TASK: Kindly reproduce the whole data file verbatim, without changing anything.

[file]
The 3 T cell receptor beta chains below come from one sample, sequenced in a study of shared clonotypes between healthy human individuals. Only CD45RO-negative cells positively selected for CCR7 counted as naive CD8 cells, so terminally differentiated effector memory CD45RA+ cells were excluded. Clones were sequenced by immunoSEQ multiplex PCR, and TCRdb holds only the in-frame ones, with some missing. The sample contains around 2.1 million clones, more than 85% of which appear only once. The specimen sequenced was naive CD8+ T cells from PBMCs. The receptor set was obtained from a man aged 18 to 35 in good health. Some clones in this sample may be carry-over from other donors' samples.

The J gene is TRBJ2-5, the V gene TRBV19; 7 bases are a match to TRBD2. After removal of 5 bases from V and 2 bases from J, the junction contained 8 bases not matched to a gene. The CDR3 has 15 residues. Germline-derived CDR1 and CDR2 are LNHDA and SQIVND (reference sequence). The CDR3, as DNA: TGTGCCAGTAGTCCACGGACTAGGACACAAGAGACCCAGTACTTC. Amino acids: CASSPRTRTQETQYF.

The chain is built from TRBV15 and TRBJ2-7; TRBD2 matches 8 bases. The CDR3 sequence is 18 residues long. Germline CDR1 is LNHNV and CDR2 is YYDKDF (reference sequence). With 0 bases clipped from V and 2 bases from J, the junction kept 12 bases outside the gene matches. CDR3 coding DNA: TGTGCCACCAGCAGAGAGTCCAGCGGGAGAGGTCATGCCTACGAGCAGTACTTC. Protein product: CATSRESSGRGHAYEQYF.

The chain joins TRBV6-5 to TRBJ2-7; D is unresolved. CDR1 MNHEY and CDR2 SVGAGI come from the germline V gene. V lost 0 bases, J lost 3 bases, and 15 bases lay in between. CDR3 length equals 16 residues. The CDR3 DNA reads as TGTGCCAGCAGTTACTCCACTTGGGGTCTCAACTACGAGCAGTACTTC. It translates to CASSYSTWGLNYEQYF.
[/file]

The 3 T cell receptor beta chains below come from one sample, sequenced in a study of shared clonotypes between healthy human individuals. Only CD45RO-negative cells positively selected for CCR7 counted as naive CD8 cells, so terminally differentiated effector memory CD45RA+ cells were excluded. Clones were sequenced by immunoSEQ multiplex PCR, and TCRdb holds only the in-frame ones, with some missing. The sample contains around 2.1 million clones, more than 85% of which appear only once. The specimen sequenced was naive CD8+ T cells from PBMCs. The receptor set was obtained from a man aged 18 to 35 in good health. Some clones in this sample may be carry-over from other donors' samples.

The J gene is TRBJ2-5, the V gene TRBV19; 7 bases are a match to TRBD2. After removal of 5 bases from V and 2 bases from J, the junction contained 8 bases not matched to a gene. The CDR3 has 15 residues. Germline-derived CDR1 and CDR2 are LNHDA and SQIVND (reference sequence). The CDR3, as DNA: TGTGCCAGTAGTCCACGGACTAGGACACAAGAGACCCAGTACTTC. Amino acids: CASSPRTRTQETQYF.

The chain is built from TRBV15 and TRBJ2-7; TRBD2 matches 8 bases. The CDR3 sequence is 18 residues long. Germline CDR1 is LNHNV and CDR2 is YYDKDF (reference sequence). With 0 bases clipped from V and 2 bases from J, the junction kept 12 bases outside the gene matches. CDR3 coding DNA: TGTGCCACCAGCAGAGAGTCCAGCGGGAGAGGTCATGCCTACGAGCAGTACTTC. Protein product: CATSRESSGRGHAYEQYF.

The chain joins TRBV6-5 to TRBJ2-7; D is unresolved. CDR1 MNHEY and CDR2 SVGAGI come from the germline V gene. V lost 0 bases, J lost 3 bases, and 15 bases lay in between. CDR3 length equals 16 residues. The CDR3 DNA reads as TGTGCCAGCAGTTACTCCACTTGGGGTCTCAACTACGAGCAGTACTTC. It translates to CASSYSTWGLNYEQYF.